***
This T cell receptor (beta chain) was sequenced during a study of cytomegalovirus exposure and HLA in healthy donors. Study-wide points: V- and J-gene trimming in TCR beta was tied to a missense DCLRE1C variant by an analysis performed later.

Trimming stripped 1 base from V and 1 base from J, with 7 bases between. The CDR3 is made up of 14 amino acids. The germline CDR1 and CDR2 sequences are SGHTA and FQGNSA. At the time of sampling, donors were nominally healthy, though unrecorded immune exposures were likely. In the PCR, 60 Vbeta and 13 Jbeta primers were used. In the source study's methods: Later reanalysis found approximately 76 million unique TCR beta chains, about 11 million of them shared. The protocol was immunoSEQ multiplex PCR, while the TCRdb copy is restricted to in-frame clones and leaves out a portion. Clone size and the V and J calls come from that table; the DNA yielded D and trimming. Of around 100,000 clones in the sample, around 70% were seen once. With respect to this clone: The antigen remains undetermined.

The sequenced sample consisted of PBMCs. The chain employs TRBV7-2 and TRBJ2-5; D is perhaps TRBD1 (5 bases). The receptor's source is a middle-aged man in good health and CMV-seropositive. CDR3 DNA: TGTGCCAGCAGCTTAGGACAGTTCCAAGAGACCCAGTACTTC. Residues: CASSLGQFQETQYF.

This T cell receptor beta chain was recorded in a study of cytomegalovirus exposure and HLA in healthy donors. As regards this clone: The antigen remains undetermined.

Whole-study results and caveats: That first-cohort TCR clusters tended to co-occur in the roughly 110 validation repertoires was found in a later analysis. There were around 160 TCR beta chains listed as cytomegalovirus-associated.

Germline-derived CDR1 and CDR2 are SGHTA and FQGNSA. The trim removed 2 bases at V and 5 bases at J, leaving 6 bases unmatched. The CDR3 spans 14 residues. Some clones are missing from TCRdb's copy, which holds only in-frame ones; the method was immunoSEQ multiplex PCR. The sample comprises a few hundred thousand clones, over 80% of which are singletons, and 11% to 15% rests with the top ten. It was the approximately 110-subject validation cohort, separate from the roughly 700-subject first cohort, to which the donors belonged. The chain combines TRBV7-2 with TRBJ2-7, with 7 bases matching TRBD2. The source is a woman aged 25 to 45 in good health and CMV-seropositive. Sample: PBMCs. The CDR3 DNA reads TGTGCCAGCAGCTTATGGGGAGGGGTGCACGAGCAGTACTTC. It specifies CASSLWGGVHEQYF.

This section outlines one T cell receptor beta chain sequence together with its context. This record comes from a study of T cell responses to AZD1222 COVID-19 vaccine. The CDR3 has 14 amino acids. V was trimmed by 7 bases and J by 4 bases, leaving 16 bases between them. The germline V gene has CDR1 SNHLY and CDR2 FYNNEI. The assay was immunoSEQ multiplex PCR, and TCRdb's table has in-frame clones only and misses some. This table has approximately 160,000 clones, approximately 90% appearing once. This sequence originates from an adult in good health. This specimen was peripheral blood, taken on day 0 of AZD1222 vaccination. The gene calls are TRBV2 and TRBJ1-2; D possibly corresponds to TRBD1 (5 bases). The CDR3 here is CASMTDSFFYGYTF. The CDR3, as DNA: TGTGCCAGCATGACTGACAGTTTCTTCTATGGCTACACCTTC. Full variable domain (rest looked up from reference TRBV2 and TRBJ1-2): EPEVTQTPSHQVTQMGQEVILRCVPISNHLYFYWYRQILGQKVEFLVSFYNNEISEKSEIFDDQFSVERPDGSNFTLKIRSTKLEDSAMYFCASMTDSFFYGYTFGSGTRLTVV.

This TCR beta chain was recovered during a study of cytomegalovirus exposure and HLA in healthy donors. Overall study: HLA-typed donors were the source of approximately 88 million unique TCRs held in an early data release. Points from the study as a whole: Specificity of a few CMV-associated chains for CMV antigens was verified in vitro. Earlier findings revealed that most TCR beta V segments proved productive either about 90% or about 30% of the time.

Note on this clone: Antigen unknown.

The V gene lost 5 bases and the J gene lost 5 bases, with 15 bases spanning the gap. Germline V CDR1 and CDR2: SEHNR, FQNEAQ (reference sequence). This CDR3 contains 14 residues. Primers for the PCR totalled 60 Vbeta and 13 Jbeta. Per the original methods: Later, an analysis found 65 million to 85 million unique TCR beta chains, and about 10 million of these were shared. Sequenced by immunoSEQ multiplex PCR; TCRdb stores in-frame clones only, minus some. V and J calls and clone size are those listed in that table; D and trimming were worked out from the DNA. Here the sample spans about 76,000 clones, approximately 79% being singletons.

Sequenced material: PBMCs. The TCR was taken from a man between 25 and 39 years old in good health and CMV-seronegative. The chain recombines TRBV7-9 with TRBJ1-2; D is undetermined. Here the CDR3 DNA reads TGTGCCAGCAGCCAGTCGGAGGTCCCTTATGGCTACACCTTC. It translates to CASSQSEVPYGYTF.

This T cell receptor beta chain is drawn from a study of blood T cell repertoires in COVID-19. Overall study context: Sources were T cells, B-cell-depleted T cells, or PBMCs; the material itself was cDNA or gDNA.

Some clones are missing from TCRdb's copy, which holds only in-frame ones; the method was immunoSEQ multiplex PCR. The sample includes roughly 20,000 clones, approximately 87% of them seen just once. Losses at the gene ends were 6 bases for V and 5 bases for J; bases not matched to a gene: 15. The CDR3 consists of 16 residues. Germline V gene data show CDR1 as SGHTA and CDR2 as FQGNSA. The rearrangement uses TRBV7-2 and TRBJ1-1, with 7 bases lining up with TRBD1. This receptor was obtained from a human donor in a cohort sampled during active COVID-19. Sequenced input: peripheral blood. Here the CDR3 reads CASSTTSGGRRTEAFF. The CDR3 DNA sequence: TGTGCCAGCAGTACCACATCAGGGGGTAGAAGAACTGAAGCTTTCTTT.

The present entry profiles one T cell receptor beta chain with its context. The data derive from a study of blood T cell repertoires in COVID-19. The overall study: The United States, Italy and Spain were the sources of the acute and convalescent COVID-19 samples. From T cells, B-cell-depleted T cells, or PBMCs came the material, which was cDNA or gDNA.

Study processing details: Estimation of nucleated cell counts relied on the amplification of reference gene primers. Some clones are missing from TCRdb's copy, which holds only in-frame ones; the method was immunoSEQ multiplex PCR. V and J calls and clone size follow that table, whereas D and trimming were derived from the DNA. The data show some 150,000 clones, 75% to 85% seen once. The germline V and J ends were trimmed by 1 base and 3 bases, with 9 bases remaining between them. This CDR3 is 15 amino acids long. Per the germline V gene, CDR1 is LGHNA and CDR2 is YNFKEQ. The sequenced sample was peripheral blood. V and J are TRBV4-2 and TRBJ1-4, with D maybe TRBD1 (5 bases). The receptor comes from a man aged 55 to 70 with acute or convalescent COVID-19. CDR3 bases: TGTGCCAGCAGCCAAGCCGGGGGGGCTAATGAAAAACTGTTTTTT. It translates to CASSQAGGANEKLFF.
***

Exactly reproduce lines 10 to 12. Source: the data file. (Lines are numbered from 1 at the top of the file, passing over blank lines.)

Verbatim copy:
The V gene lost 5 bases and the J gene lost 5 bases, with 15 bases spanning the gap. Germline V CDR1 and CDR2: SEHNR, FQNEAQ (reference sequence). This CDR3 contains 14 residues. Primers for the PCR totalled 60 Vbeta and 13 Jbeta. Per the original methods: Later, an analysis found 65 million to 85 million unique TCR beta chains, and about 10 million of these were shared. Sequenced by immunoSEQ multiplex PCR; TCRdb stores in-frame clones only, minus some. V and J calls and clone size are those listed in that table; D and trimming were worked out from the DNA. Here the sample spans about 76,000 clones, approximately 79% being singletons.

Sequenced material: PBMCs. The TCR was taken from a man between 25 and 39 years old in good health and CMV-seronegative. The chain recombines TRBV7-9 with TRBJ1-2; D is undetermined. Here the CDR3 DNA reads TGTGCCAGCAGCCAGTCGGAGGTCCCTTATGGCTACACCTTC. It translates to CASSQSEVPYGYTF.

This T cell receptor beta chain is drawn from a study of blood T cell repertoires in COVID-19. Overall study context: Sources were T cells, B-cell-depleted T cells, or PBMCs; the material itself was cDNA or gDNA.